The Queen of Sheba
Yazeed's goosebump moment
Bilqis, the Queen of Sheba – Yazeed’s goosebump moment
Yazeed: “Hello, I come from Yemen. My goosebump moment is when I read about a great woman. Her name is Bilqis and she controlled one of the oldest kingdoms ever: the kingdom of Sheba 4000 years ago. So, this woman takes control of this kingdom in a time women cannot do these things. So, when she took control, she improved that kingdom and let her people live in peace and take all these rights. So that let me know that women can do anything as men, also in controlling countries they can do that like us.”
A legendary queen
The Queen of Sheba is a biblical character, who came to ask the monarch Solomon for wisdom on how to rule her people and who also belongs to the Islamic tradition under the name of Bilqis and who, according to Ethiopian legend, founded the first royal dynasty as Makeda.
The interesting thing about her story told by the Koran is that she was a just monarch and apparently very much in accordance with the political principles of equity and justice. The story also tells that as queen, Bilqis showed concern for avoiding the abuses that are usually associated with autocratic power.
Interesting facts about Bilqis
The Queen of Sheba, presented in the books Kings and Chronicles, in the Bible, in the Qur’an and in the history of Ethiopia, was the ruler of the Kingdom of Sheba, an ancient country that archaeology presumes was in the present territories of Ethiopia and Yemen.
In biblical texts, the queen is not explicitly named by name. In Ethiopian tradition she is called Makeda, while in Islamic tradition she is known as Bilqis or Balkis. Other names associated with her are Nikaule or Nicaula.
Some authors speculate that the Queen of Sheba was of Bulgarian origin, a theory that is unlikely, since Queen Makeda belonged to an Arab genealogy: she was the daughter of Yashrea, son of Al-Hareth, son of Qais, son of Saifi, son of Sheba.
Her reign was characterized by justice and respect for women. She mothered Menelik I, the first Ethiopian emperor.
An interesting facet of Yemeni history is that Bilqis supposedly had goat hooves instead of human feet, either because her mother had eaten a goat while pregnant with her, or because she herself was a djinn.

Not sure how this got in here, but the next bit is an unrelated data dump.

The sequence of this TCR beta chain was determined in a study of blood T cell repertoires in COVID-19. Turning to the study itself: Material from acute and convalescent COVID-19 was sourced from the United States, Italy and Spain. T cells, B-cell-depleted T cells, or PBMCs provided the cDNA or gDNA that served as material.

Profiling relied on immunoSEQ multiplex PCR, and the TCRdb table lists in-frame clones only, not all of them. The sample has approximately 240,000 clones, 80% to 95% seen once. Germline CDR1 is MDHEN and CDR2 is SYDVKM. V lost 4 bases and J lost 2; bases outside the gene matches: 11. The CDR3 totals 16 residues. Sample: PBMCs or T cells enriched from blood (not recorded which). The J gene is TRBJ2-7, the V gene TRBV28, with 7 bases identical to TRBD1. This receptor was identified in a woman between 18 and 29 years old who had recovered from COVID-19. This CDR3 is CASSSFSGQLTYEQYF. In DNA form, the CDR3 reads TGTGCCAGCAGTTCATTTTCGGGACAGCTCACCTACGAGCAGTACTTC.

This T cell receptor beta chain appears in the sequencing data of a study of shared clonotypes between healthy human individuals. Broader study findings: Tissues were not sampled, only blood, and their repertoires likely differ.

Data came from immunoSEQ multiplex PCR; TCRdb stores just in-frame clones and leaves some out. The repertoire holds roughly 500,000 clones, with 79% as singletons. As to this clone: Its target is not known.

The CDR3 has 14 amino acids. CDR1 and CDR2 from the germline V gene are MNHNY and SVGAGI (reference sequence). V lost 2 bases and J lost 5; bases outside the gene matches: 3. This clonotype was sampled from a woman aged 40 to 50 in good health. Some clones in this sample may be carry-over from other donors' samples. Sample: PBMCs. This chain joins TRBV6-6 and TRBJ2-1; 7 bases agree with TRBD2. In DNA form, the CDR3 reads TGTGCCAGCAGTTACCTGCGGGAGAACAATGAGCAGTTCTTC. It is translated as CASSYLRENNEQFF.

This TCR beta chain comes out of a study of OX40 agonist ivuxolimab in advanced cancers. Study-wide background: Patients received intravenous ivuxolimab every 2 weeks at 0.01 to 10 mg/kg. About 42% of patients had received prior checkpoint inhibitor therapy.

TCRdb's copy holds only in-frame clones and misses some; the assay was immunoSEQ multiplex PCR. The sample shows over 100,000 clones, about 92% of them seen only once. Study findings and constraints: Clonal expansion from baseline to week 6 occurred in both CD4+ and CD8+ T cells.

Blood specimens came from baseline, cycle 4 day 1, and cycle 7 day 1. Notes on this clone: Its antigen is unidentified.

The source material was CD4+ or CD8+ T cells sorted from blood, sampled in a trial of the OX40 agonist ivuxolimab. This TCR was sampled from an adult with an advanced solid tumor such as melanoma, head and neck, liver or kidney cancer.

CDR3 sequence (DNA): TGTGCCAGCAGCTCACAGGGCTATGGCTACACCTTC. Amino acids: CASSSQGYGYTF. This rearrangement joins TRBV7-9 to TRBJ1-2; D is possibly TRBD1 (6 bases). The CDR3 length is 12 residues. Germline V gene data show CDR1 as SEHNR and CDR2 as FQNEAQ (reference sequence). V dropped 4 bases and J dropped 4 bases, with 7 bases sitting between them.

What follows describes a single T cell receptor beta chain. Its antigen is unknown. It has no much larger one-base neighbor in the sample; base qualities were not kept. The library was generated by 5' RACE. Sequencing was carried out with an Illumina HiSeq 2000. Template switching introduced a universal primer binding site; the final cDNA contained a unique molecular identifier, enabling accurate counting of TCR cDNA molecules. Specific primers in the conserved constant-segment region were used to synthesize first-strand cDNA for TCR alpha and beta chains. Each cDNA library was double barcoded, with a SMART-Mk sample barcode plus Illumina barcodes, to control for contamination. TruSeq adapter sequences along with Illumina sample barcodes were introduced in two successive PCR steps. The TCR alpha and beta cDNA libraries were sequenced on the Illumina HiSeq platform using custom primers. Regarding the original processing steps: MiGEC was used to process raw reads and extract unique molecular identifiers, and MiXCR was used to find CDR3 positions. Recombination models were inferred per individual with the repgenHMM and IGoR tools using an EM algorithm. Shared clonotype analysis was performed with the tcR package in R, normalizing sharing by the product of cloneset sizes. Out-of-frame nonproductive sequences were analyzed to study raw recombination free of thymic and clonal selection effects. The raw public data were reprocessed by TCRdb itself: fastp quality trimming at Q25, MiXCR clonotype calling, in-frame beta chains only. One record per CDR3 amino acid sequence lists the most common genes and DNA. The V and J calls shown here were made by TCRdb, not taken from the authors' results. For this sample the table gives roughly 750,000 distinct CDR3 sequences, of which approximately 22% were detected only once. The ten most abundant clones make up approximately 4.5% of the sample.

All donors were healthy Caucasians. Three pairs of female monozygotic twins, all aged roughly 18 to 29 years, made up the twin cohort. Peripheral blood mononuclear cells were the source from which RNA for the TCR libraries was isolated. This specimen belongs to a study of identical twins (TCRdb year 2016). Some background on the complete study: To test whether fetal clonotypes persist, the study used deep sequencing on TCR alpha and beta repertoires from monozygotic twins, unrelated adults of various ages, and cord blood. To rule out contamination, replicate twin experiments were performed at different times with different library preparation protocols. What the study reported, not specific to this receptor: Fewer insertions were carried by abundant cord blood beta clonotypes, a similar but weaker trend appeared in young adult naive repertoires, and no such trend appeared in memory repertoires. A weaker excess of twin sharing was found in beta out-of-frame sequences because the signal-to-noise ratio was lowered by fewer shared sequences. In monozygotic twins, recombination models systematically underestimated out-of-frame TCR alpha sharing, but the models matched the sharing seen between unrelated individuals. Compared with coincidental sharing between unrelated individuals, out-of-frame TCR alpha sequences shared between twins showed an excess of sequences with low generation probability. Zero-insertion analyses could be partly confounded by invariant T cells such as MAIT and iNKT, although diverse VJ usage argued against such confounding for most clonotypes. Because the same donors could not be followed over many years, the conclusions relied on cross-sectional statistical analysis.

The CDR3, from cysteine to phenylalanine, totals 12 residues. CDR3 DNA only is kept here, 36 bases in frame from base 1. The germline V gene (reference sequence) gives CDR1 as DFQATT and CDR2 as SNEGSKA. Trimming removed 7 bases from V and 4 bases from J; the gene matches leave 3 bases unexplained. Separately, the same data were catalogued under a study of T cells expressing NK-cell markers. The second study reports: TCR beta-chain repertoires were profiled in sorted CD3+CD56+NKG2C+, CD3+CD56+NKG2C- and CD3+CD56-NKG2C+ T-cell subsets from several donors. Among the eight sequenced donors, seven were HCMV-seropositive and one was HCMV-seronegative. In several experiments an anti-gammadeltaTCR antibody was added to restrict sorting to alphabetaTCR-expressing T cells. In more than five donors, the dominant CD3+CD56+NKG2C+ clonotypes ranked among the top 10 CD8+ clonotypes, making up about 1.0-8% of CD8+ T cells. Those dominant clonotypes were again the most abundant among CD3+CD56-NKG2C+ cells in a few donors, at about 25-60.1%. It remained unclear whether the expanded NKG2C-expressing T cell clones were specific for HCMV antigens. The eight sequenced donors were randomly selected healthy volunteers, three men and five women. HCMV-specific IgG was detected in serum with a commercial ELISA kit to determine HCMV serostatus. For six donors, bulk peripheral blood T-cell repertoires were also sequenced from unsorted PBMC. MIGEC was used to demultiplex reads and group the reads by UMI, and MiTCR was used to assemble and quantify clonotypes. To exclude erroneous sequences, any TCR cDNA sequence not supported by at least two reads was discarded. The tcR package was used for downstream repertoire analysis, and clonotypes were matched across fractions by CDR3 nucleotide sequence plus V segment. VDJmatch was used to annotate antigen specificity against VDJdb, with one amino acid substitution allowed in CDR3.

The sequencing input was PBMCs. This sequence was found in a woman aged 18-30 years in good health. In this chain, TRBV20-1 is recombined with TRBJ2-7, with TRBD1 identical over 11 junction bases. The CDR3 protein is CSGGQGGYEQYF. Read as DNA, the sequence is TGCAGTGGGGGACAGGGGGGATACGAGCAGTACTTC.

The Queen of Sheba and King Solomon
Even though the Bible doesn’t mention this, some stories say the Queen of Sheba starred in one of the most famous romances of the ancient world with the Hebrew King Solomon. Her wealth was as famous as the powerful army that served the Sabean kings, being in the time of Bilqis one of the most respected regional powers of the time.
It seems that she grew up in the palatial surroundings of Ma’rib, ancient capital of the kingdom of Saba, current republic of Yemen, where she received a careful education while she conceived the illusion of one day sitting on the throne of her country.
After the death of the king, her father, Princess Bilqis found that this dream could not be fulfilled, since a half-brother of hers was appointed to assume the Sabaean crown. This circumstance did not prevent the ambitious Bilqis from poisoning him, in order to direct the destiny of her fertile kingdom with justice, fairness and dignified treatment of women.
Almost immediately, the news about the intelligence and beauty of the flamboyant queen traveled the commercial routes traveled by the caravans of merchants and soon reached the ears of the wise Solomon, third king of the Jews and with a State in permanent expansion.
Soon, both talents wanted to meet in order to establish the necessary protocols of friendship that would benefit the two most powerful countries of the Middle East at that time. It is said that Bilqis’ visit to Solomon was as sumptuous as it was enigmatic, since the Sabea intended to test in person the great wisdom attributed to David’s son.
The meeting was very suggestive and, according to the chronicles, satisfied the participants of the event, so much so that Solomon, despite the 1,000 women that made up his harem, had a very keen interest in Bilqis.
The death of Bilqis
Her death was a deep sorrow for her husband. He paid tribute to her by ordering her corpse to be embalmed following the Sabean custom. Thus, the body of the sovereign received an exquisite treatment to then be deposited in a coffin of cinnamon wood, covered by others of gold, ivory and finally crystal.
The last resting place of this famous dignitary could have been the white and purified sands of the desert of Palmyra (Syria), where she would continue to rest at the expense of being found one day by archaeologists. Be that as it may, Bilqis or Makeda remains the paradigm of a splendid dream rooted in a time of narrations as distant as marvelous, and there are few cases of characters like her that are respected both by the Koran and the Bible.
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